Notes on Luke 21.25-33

I am told that it is terrifying to experience a serious earthquake. When the ground is shaking beneath your feet, there  is nothing that you can depend on This passage speaks of a celestial earthquake: the powers of heaven themselves being shaken There will be signs in sun, moon, stars, earth, sea Jesus is using apocalyptic language, particularly Isaiah 13.9f, which speaks of the dreadful day of the Lord when the land will be made a desolation, and sinners will be destroyed: the stars, sun and moon will not shed light (cf Ezekiel 32.7, Joel 2.10). Joel 2.31 and 3.15 speak of the sun turning to darkness and the moon to blood before the day of the Lord (quoted in Acts 2.20). Amos 8.9 speaks of the sun going down at noon. This is a vision of a dark and terrifying world. There will be distress, confusion, fear and foreboding. And then, in the darkness, comes the Son of Man, coming in a cloud - the symbol of the glory of God. Again, it is using apocalyptic language: the language o

The parable of the talents

Matthew 25.14-30 So where did the person with the one talent go wrong? It was not that he only had one talent. Yes, the first servant was given five, but the second was given only two – and it made no difference to how they went about using them. And the man with one talent could still have done so much with it. We’re not talking about an insignificant sum. A person could survive on a talent for about 15 years And we need to slightly careful about how we understand the word ‘talent’. It has come to mean in English – as a result of this story - an ability, a gift. A talent for singing, for cooking .. But I think we should really see it as speaking about opportunities. The master gives them some money, but what he is really doing is giving them an opportunity. An opportunity to grow that money, to advance the interests of their master and to win his praise. And the servant with one talent does not go wrong because he was entrusted with more than he could handle

The poppy and the cross. A talk for remembrance Sunday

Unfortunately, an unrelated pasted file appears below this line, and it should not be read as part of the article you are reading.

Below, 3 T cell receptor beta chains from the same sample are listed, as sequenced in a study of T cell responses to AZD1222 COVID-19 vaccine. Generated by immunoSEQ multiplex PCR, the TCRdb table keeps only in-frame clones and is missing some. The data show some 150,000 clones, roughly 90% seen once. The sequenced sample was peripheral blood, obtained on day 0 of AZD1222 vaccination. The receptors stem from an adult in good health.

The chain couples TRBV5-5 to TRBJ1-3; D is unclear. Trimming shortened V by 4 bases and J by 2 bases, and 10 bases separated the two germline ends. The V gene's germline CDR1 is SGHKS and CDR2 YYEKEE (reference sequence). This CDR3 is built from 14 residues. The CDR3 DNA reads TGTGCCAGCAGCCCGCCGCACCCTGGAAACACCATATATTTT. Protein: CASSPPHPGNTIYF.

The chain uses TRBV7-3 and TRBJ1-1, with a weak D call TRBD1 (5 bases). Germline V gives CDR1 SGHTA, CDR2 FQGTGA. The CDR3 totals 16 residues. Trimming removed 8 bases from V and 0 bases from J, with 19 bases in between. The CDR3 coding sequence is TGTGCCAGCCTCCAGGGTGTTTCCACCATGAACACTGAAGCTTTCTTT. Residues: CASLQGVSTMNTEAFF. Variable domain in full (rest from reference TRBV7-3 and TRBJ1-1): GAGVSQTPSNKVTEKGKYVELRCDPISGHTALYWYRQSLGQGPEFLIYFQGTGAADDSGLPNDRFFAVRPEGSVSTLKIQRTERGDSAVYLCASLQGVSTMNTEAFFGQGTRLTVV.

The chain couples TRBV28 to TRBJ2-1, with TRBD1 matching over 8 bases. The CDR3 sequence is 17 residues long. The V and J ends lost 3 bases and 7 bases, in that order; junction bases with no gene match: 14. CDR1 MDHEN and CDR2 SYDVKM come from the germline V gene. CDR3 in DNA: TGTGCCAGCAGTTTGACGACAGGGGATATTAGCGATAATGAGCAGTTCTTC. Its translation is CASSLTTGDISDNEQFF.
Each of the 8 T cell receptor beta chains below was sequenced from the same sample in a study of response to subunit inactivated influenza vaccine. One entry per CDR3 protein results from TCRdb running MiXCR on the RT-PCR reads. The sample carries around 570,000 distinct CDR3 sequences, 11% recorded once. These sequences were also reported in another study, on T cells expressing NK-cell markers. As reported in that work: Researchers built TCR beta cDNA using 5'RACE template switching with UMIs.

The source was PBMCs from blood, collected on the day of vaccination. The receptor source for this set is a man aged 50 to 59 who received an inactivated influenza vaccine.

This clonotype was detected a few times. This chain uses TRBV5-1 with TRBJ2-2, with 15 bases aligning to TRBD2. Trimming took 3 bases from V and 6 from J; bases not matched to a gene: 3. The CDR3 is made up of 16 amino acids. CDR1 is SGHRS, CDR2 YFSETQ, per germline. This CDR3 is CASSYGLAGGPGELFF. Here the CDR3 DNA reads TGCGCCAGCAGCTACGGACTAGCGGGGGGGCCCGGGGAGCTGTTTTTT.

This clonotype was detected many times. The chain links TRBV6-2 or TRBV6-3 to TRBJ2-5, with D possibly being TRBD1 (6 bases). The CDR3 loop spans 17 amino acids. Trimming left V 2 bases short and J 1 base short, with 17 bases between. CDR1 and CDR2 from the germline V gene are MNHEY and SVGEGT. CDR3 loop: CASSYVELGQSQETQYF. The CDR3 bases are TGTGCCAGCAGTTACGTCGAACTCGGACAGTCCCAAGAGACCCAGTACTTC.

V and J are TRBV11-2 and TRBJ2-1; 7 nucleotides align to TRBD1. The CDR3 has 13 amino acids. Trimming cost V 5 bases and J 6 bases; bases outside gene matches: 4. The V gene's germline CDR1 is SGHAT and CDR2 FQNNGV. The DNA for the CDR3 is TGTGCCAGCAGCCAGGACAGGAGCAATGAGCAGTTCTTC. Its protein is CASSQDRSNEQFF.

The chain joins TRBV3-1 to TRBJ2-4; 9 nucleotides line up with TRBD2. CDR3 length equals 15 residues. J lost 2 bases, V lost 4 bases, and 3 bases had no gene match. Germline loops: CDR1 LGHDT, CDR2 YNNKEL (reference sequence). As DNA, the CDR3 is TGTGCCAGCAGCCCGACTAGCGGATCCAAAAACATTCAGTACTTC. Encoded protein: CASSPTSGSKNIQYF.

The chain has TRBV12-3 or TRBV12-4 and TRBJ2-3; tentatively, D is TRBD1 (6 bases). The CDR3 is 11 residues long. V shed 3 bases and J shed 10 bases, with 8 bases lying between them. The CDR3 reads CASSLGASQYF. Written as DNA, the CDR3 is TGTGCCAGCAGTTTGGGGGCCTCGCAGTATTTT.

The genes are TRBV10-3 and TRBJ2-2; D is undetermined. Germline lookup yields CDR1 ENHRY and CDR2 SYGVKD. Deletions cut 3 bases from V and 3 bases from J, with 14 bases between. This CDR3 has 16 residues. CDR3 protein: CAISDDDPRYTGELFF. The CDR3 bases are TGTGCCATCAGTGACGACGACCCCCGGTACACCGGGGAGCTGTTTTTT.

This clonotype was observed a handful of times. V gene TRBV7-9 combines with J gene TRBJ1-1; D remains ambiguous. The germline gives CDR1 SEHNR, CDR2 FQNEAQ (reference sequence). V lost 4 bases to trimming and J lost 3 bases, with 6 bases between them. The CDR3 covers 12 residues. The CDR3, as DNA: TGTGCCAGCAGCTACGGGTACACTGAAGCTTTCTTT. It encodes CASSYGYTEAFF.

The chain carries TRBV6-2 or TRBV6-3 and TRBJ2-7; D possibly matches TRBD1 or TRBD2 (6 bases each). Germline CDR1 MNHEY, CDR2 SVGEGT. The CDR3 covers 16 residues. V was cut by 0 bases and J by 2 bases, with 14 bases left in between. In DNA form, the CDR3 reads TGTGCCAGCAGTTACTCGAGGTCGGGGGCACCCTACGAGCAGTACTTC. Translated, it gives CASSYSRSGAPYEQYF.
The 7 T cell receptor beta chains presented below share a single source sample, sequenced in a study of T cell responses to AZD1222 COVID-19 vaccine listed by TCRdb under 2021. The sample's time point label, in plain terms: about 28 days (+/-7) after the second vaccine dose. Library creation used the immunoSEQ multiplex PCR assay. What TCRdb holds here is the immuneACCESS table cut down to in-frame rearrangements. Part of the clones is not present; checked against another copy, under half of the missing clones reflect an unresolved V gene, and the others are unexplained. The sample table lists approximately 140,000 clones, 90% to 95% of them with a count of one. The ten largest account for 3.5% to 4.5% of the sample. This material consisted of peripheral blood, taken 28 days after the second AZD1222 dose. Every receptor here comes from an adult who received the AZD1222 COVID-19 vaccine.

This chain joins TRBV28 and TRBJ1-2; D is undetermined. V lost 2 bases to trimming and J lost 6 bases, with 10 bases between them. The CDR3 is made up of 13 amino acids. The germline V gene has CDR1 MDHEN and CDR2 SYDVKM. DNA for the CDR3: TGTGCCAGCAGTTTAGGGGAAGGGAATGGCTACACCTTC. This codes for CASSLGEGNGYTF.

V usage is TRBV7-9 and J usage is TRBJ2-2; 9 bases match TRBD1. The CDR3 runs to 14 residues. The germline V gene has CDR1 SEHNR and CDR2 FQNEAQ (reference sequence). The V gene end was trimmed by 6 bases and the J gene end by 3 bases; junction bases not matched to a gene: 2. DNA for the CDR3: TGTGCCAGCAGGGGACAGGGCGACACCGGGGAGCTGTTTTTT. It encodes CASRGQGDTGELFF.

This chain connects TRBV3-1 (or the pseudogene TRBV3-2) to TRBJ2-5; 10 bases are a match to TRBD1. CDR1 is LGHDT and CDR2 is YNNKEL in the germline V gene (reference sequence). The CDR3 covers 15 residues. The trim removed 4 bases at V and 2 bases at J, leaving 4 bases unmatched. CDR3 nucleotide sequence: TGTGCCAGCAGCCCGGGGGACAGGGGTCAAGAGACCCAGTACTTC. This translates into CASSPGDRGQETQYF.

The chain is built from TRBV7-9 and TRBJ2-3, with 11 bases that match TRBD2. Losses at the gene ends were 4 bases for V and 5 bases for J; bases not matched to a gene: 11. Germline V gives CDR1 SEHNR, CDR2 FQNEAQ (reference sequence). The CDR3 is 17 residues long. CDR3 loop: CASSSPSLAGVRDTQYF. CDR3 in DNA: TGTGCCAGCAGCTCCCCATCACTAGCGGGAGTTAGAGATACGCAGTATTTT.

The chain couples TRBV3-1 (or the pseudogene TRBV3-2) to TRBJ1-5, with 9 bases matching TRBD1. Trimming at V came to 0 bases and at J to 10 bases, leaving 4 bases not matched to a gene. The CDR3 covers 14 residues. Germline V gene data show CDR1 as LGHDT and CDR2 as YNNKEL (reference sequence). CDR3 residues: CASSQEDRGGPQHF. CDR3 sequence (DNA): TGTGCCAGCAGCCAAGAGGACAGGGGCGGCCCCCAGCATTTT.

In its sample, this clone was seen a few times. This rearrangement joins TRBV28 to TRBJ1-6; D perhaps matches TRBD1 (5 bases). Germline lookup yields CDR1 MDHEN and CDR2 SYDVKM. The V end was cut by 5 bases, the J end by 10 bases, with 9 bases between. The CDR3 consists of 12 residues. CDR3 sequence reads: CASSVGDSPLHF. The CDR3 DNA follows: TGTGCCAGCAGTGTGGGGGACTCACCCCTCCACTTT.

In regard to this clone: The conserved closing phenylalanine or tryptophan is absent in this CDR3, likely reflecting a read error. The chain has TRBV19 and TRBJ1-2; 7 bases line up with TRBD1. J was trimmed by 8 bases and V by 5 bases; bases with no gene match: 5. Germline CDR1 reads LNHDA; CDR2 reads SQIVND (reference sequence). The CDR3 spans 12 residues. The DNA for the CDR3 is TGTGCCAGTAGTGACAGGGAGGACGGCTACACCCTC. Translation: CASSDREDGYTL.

Romans 8.31-39 The poppy is a great symbol for today. In a few minutes we are going to read Flanders Field – it is the poem by John McCrae, the Canadian, which more than anything else has linked the poppy with remembrance McRae wrote the poem after he performed a battlefield burial service for his friend Alexis Helmer. And he saw that it was the poppy which grew on the graves of those who had died at Ypres It is red – a symbol of blood given, and a symbol of sacrifice. And as we wear the poppy, we come to remember and honour those who gave their lives serving their country, in the First World War, in the Second World War or what is known here as the Great Patriotic War, and in subsequent conflicts. And we also remember and honour those who have been willing to make that sacrifice, who have put their lives at risk in the service of their countries. We honour you , и уважаемые дорогие гости, мы очень рады что вы здесь с нами сегодня, и мы почтим вас за вашей слу

How should we live before the end comes?

Matthew 24.1-14 They just could not imagine it. It was the glory of their nation. It was so strong and solid and it was beautiful. There was nothing to compare with it. It was the spiritual and political heart of their life, of who they were. It was the fulfilment of the promises of God, the tangible evidence that God was with them, the guarantor of their sense that they were the special chosen people of God And yet Jesus speaks that one day the Temple in Jerusalem will be destroyed; stone torn away from stone. I was trying to think of an equivalent for us, of what the temple meant to the Jew. Maybe the Kremlin here, or the Statue of Liberty, Westminster Abbey and the Houses of Parliament in London, or the Vatican and St Peter’s, or the Great Mosque, Masjid al-Haram in Mecca. And the destruction of the Temple, when Jesus words were fulfilled in AD70, must have felt to Jews a little bit like what believers here would have felt when the first Church of Christ t